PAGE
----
In Chapters 1 and 2, Juster sets out the major theme of the book in two forms, one general and the other more specific. Milo's character represents all bored children; note that Juster gives us no specifics about Milo's classes, friends, or parents. Milo is generic, and thus can be seen as representing a whole category of character, or an archetype. In this case, the traits Milo symbolizes are boredom and laziness.

Juster sets up the premise so that there is a drastic contrast to Milo's moping around the house-something has to happen to shake up Milo's world. That something is the anonymous package. The gift-giver does not have a name, which makes him or her as nonspecific as Milo. Here Juster sets out the theme of the book on the first, broader level: The Phantom Tollbooth is largely about discovering and appreciating what is interesting in everyday life. Milo finds something—in the most common place, his bedroom&mdashthat at first seems nondescript but then, once opened, reveals a gateway to a magical land.

It is also important to notice that Milo's feelings of boredom disappear as soon as he leaves his old world behind. Instead of being frightened by the sudden transportation from his bedroom to a country highway in an unknown land, Milo is so busy noticing what a beautiful day it is that he forgets to be scared. His brief stop in Expectations highlights the excitement he feels and Milo becomes eager to see more. To linger in Expectations, Milo realizes, is pointless since all one can do is wonder (asking "whether" questions) about where he can go next and what he can do.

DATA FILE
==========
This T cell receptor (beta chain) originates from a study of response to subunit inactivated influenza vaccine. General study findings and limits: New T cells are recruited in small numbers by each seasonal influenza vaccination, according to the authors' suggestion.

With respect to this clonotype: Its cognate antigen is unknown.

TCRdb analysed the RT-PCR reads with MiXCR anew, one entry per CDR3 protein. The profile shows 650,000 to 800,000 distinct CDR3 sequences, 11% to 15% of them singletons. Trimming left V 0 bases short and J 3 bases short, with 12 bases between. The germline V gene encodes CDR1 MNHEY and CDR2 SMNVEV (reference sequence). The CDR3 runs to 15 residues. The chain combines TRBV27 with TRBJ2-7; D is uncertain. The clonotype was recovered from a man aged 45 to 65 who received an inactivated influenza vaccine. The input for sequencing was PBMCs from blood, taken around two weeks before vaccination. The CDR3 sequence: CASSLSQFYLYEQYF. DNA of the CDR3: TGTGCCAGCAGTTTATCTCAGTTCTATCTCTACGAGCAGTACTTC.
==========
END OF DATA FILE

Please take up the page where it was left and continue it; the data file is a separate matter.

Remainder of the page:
When the distance between Expectations, where he comes up with ideas about the land he is about to tour, and the city of Dictionopolis proves to be very long and winding, Milo loses interest and begins to daydream. Here we see Juster's more specific theme: Milo allows his mind to wander, and so he physically wanders into the Doldrums, the land of ultimate boredom and laziness. The physical and the mental become one. Not only do Milo's physical surroundings jump-start his mental process, but here his mental processes change his physical surroundings. Juster suggests that a person can affect one with the other, exciting a boring place by thinking exciting thoughts or getting excited by finding an exciting place. The introduction of the watchdog—who eventually becomes Milo's closest friend in the Lands Beyond—and his suggestion that Milo can escape the Doldrums simply by putting his mind to work, underscores Juster's larger theme of finding interesting things everywhere, including seemingly boring places. All Milo has to do is use his imagination to get him back on track and speeding towards a more exciting and interesting place.